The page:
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Can I get my Target SNR margin reduced?

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Can I get my Target SNR margin reduced?

Hi all, I've been on DSL Max now for about a year. Recently, my router decided that it was time to die, so I bought a Netgear DG834GT, I had some problems setting it up at first, which caused it to constantly resync.

As a result, my target SNR margin has now been set to the highest setting (15dB), and as a result of that, my sync rate, and BRAS profile have dropped dramatically. Cry

Now I know my line is perfectly stable on a 6dB target margin, as it was stable for a year, until the new router resynced 10 times in about 15 mins, which made the DSLAM think there was a problem with the line (which there isnt)

What I'd like to know is, if theres any chance PN can reset my SNR margin to the default of 6dB, or failing that, request that BT do so?

Peace
12 REPLIES
Community Veteran
Posts: 14,469
Registered: 30-07-2007

Can I get my Target SNR margin reduced?

You are not alone with this problem and like others you are going to find it very difficult to get BT to reset the limit. There is very little PN can do as it is BT and the exchange that decides what is best for your line, even when they are wrong.

You need to raise a ticket and ask PN to report it to BT but as I said, very few have managed to get it reset.
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Can I get my Target SNR margin reduced?

Some people use the DMT tool. It depends on the router, only some work with this program.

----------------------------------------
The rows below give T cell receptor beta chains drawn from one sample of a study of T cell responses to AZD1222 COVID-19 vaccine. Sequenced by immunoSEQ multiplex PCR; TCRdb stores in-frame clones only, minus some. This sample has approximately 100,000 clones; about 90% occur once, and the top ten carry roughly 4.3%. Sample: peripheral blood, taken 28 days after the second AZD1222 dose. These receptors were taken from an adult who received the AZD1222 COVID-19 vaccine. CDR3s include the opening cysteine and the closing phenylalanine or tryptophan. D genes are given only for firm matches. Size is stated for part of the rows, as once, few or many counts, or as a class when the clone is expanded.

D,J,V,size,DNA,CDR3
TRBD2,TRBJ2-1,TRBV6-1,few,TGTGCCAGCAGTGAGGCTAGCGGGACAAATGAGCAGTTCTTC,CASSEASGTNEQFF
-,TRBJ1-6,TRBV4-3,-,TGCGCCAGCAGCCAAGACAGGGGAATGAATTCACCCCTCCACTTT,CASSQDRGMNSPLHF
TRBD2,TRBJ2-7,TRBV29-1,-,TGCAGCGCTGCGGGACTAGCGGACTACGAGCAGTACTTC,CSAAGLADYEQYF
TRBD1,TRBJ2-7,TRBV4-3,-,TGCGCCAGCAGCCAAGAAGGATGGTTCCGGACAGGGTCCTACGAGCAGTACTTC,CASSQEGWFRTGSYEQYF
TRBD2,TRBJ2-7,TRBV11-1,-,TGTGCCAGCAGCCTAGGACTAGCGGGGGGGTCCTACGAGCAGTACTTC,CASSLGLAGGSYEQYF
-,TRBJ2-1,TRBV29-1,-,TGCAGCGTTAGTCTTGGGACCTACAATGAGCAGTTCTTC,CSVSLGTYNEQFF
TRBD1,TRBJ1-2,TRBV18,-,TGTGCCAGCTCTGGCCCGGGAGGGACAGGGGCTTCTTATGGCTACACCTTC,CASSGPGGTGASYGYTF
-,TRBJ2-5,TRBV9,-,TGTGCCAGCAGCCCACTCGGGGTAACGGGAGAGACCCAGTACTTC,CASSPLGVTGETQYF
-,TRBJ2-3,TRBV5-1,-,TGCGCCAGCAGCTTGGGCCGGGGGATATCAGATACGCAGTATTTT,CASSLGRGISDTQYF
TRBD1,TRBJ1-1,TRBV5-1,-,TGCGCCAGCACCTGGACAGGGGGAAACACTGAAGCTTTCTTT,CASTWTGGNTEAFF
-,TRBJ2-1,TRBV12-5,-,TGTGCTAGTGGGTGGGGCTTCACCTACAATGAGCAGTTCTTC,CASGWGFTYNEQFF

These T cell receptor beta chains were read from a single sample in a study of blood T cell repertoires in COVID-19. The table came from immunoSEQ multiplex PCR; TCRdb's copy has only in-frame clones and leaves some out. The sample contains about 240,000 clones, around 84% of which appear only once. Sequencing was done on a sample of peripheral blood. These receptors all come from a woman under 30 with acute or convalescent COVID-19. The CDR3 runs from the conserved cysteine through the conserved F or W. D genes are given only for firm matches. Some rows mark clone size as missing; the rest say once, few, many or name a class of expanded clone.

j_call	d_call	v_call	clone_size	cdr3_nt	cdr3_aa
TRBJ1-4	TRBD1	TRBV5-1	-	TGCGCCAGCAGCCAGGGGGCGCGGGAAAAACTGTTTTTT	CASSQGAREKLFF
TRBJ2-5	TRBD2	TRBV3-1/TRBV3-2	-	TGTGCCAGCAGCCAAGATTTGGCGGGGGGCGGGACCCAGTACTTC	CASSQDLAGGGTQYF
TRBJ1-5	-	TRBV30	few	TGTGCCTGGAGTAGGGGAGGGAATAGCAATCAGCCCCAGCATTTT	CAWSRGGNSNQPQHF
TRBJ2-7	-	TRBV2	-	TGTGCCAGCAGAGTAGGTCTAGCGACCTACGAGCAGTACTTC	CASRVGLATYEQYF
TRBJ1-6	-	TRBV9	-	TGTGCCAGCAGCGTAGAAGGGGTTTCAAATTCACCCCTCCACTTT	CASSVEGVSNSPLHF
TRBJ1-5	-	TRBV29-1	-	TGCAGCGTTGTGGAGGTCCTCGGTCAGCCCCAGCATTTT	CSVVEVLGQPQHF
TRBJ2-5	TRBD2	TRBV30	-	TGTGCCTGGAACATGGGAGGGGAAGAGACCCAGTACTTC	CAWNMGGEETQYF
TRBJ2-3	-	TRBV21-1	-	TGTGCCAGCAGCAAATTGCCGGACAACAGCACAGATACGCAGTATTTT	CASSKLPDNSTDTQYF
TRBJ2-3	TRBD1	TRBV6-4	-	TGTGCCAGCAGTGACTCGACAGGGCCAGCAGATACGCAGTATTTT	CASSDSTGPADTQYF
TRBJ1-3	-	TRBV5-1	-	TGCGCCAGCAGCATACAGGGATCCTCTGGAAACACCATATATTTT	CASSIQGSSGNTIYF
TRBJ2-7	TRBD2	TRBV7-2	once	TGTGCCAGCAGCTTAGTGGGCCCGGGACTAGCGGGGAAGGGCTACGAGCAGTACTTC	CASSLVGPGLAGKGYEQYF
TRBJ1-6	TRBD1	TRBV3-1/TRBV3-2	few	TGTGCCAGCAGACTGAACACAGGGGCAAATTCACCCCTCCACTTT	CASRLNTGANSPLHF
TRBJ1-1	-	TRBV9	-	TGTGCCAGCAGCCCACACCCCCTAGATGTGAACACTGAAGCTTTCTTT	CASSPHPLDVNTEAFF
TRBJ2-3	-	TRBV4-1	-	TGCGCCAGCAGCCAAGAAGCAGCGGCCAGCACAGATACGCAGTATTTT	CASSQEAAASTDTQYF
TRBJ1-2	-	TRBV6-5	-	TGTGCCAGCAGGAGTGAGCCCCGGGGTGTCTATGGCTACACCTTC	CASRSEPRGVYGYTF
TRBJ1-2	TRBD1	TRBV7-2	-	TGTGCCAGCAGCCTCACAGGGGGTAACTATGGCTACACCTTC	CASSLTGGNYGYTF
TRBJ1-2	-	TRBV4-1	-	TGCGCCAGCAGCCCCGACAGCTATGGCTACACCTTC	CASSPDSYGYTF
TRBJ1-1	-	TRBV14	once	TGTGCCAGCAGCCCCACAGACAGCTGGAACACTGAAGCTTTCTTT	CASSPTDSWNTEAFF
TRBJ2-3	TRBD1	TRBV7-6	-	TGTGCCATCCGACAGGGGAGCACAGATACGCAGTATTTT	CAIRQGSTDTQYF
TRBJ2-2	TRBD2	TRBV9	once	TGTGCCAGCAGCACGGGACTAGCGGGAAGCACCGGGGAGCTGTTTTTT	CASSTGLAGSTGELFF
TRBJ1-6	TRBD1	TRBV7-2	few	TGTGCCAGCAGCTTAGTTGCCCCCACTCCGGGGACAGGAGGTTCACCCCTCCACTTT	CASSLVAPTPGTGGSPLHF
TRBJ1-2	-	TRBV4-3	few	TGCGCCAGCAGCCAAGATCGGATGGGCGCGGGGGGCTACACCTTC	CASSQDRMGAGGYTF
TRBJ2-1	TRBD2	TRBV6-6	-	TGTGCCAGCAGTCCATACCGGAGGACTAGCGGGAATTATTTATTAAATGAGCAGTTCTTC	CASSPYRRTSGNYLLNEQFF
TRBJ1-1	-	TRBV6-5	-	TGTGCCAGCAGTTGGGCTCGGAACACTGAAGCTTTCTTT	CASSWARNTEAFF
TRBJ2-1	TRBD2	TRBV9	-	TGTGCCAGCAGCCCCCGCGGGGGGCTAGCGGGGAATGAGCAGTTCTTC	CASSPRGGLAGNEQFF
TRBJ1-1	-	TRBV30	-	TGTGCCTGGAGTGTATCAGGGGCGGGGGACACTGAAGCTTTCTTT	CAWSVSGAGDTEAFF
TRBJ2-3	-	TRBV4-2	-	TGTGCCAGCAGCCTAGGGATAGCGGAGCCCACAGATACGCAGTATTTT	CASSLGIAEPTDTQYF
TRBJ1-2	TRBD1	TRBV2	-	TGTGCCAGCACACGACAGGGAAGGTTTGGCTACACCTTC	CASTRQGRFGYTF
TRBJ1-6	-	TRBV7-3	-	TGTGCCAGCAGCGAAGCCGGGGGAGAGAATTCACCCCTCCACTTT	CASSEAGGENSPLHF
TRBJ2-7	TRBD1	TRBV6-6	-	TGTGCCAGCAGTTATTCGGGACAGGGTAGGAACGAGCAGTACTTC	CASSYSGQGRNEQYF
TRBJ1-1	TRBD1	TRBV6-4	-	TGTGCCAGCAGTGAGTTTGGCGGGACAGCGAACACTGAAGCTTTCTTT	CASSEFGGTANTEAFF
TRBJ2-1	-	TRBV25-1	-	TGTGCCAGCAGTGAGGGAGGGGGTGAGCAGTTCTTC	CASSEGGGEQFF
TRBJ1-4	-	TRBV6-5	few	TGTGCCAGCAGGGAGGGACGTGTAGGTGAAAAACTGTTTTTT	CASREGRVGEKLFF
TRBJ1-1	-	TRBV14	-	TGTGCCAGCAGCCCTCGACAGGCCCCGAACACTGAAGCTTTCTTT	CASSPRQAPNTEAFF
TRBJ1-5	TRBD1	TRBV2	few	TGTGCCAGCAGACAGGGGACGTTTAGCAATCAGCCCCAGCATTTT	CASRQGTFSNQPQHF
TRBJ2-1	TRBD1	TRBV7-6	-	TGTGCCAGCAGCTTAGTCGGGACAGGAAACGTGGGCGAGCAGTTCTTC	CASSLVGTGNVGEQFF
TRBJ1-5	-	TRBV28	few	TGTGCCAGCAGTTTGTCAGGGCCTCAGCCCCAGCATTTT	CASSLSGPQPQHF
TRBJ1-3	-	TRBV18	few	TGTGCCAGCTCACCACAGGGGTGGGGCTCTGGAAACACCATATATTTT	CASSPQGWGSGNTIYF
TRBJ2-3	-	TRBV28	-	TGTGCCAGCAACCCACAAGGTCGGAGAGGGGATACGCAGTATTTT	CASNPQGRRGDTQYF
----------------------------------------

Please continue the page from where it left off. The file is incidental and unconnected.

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Can I get my Target SNR margin reduced?

Yea im already using DMT to override the SNR margin, but it will only override it by so much, ive got it from 15dB down to 11, which helps me a bit at least.

I've heard that if your line is stable for 14 days, the automated system will lower your target by 3dB, if thats the case, ill need to wait 6 weeks to get my line back to normal.

I hope thats not the case Cry
Soapy
Grafter
Posts: 38
Registered: 01-10-2007

Can I get my Target SNR margin reduced?

I was in the same position for the last few months with my target SNR margin at 15. Then last week I changed my router, and immediately my sync speed increased from 2400 to 4000.

The old router showed an SNR value of 15, whilst the new router reports a noise margin of 6. I assume they are different names for the same thing.

This made me think the problem was not with BT , but with my old router.

My new router is a XyXEL P-660HW-T1.

Stephen.
Community Veteran
Posts: 4,729
Registered: 04-04-2007

Can I get my Target SNR margin reduced?

Its also worth checking what your SNR is overnight.

I have the same router and daytime my SNR is about 12dB, over night (23:30 to 06:00) it falls to 6dB.

Chilly
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Can I get my Target SNR margin reduced?

I think sometimes people get mixed up between SNR and noise margin.
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Can I get my Target SNR margin reduced?

Yea they do,just to clarify the figure im relating to is the Noise Margin, not SNR (Signal to Noise Ratio).

On fixed speed lines, the higher your Noise margin the better. However on Max DSL lines, the higher your noise margin, the lower you will sync with the exchange, but with more stability. And the lower your noise margin, the higher you will sync, but with more line errors.